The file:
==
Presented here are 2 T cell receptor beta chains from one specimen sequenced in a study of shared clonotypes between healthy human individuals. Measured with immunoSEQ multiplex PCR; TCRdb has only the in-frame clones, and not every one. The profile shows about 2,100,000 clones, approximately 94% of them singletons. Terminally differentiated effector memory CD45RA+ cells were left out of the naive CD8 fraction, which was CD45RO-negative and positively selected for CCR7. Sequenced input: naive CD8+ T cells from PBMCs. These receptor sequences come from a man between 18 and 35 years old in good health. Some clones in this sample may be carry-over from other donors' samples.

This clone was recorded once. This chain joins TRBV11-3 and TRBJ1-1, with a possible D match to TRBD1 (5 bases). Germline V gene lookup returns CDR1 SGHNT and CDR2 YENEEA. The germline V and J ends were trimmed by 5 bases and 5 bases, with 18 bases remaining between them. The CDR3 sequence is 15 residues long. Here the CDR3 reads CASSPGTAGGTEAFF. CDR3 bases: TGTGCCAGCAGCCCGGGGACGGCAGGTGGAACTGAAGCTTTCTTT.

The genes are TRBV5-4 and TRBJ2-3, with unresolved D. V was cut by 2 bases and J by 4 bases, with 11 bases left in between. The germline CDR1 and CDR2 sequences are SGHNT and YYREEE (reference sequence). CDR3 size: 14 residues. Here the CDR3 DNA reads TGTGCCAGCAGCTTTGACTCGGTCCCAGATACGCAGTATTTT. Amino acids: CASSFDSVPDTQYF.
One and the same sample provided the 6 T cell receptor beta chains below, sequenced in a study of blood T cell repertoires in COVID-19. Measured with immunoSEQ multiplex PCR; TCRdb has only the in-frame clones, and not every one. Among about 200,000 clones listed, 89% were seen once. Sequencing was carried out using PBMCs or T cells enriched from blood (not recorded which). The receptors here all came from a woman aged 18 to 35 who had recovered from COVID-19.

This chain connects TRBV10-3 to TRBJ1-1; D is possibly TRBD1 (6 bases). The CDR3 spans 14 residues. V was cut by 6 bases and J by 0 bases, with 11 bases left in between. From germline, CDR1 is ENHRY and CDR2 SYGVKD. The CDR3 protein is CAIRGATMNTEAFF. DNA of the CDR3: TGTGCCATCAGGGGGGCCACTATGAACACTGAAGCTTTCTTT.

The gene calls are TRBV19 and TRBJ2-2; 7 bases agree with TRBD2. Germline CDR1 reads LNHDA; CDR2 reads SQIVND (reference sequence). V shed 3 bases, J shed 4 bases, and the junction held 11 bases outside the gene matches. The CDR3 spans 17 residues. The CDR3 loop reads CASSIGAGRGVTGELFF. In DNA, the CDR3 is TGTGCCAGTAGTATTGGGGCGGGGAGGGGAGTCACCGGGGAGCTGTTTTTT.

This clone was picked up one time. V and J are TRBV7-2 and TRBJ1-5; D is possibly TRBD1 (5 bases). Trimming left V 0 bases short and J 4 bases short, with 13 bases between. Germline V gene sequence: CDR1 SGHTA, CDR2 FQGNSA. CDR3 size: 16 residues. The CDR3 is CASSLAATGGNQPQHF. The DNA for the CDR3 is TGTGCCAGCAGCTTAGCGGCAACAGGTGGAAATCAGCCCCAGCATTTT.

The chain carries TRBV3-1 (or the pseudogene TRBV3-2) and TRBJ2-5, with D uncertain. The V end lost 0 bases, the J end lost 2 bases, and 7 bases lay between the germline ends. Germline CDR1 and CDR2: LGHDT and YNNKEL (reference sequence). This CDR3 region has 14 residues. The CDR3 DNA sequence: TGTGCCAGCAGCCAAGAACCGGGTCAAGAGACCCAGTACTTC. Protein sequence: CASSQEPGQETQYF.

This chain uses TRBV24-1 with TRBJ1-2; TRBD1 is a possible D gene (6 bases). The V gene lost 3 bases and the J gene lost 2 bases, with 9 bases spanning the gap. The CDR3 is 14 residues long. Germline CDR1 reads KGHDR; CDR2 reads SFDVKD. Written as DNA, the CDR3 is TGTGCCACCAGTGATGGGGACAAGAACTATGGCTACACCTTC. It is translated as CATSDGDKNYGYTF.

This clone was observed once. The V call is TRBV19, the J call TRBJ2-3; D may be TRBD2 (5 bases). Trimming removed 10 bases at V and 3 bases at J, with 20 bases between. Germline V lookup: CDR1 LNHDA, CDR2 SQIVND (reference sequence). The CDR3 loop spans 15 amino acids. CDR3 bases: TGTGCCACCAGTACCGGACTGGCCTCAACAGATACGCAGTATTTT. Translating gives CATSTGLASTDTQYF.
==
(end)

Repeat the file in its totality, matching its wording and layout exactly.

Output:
Presented here are 2 T cell receptor beta chains from one specimen sequenced in a study of shared clonotypes between healthy human individuals. Measured with immunoSEQ multiplex PCR; TCRdb has only the in-frame clones, and not every one. The profile shows about 2,100,000 clones, approximately 94% of them singletons. Terminally differentiated effector memory CD45RA+ cells were left out of the naive CD8 fraction, which was CD45RO-negative and positively selected for CCR7. Sequenced input: naive CD8+ T cells from PBMCs. These receptor sequences come from a man between 18 and 35 years old in good health. Some clones in this sample may be carry-over from other donors' samples.

This clone was recorded once. This chain joins TRBV11-3 and TRBJ1-1, with a possible D match to TRBD1 (5 bases). Germline V gene lookup returns CDR1 SGHNT and CDR2 YENEEA. The germline V and J ends were trimmed by 5 bases and 5 bases, with 18 bases remaining between them. The CDR3 sequence is 15 residues long. Here the CDR3 reads CASSPGTAGGTEAFF. CDR3 bases: TGTGCCAGCAGCCCGGGGACGGCAGGTGGAACTGAAGCTTTCTTT.

The genes are TRBV5-4 and TRBJ2-3, with unresolved D. V was cut by 2 bases and J by 4 bases, with 11 bases left in between. The germline CDR1 and CDR2 sequences are SGHNT and YYREEE (reference sequence). CDR3 size: 14 residues. Here the CDR3 DNA reads TGTGCCAGCAGCTTTGACTCGGTCCCAGATACGCAGTATTTT. Amino acids: CASSFDSVPDTQYF.
One and the same sample provided the 6 T cell receptor beta chains below, sequenced in a study of blood T cell repertoires in COVID-19. Measured with immunoSEQ multiplex PCR; TCRdb has only the in-frame clones, and not every one. Among about 200,000 clones listed, 89% were seen once. Sequencing was carried out using PBMCs or T cells enriched from blood (not recorded which). The receptors here all came from a woman aged 18 to 35 who had recovered from COVID-19.

This chain connects TRBV10-3 to TRBJ1-1; D is possibly TRBD1 (6 bases). The CDR3 spans 14 residues. V was cut by 6 bases and J by 0 bases, with 11 bases left in between. From germline, CDR1 is ENHRY and CDR2 SYGVKD. The CDR3 protein is CAIRGATMNTEAFF. DNA of the CDR3: TGTGCCATCAGGGGGGCCACTATGAACACTGAAGCTTTCTTT.

The gene calls are TRBV19 and TRBJ2-2; 7 bases agree with TRBD2. Germline CDR1 reads LNHDA; CDR2 reads SQIVND (reference sequence). V shed 3 bases, J shed 4 bases, and the junction held 11 bases outside the gene matches. The CDR3 spans 17 residues. The CDR3 loop reads CASSIGAGRGVTGELFF. In DNA, the CDR3 is TGTGCCAGTAGTATTGGGGCGGGGAGGGGAGTCACCGGGGAGCTGTTTTTT.

This clone was picked up one time. V and J are TRBV7-2 and TRBJ1-5; D is possibly TRBD1 (5 bases). Trimming left V 0 bases short and J 4 bases short, with 13 bases between. Germline V gene sequence: CDR1 SGHTA, CDR2 FQGNSA. CDR3 size: 16 residues. The CDR3 is CASSLAATGGNQPQHF. The DNA for the CDR3 is TGTGCCAGCAGCTTAGCGGCAACAGGTGGAAATCAGCCCCAGCATTTT.

The chain carries TRBV3-1 (or the pseudogene TRBV3-2) and TRBJ2-5, with D uncertain. The V end lost 0 bases, the J end lost 2 bases, and 7 bases lay between the germline ends. Germline CDR1 and CDR2: LGHDT and YNNKEL (reference sequence). This CDR3 region has 14 residues. The CDR3 DNA sequence: TGTGCCAGCAGCCAAGAACCGGGTCAAGAGACCCAGTACTTC. Protein sequence: CASSQEPGQETQYF.

This chain uses TRBV24-1 with TRBJ1-2; TRBD1 is a possible D gene (6 bases). The V gene lost 3 bases and the J gene lost 2 bases, with 9 bases spanning the gap. The CDR3 is 14 residues long. Germline CDR1 reads KGHDR; CDR2 reads SFDVKD. Written as DNA, the CDR3 is TGTGCCACCAGTGATGGGGACAAGAACTATGGCTACACCTTC. It is translated as CATSDGDKNYGYTF.

This clone was observed once. The V call is TRBV19, the J call TRBJ2-3; D may be TRBD2 (5 bases). Trimming removed 10 bases at V and 3 bases at J, with 20 bases between. Germline V lookup: CDR1 LNHDA, CDR2 SQIVND (reference sequence). The CDR3 loop spans 15 amino acids. CDR3 bases: TGTGCCACCAGTACCGGACTGGCCTCAACAGATACGCAGTATTTT. Translating gives CATSTGLASTDTQYF.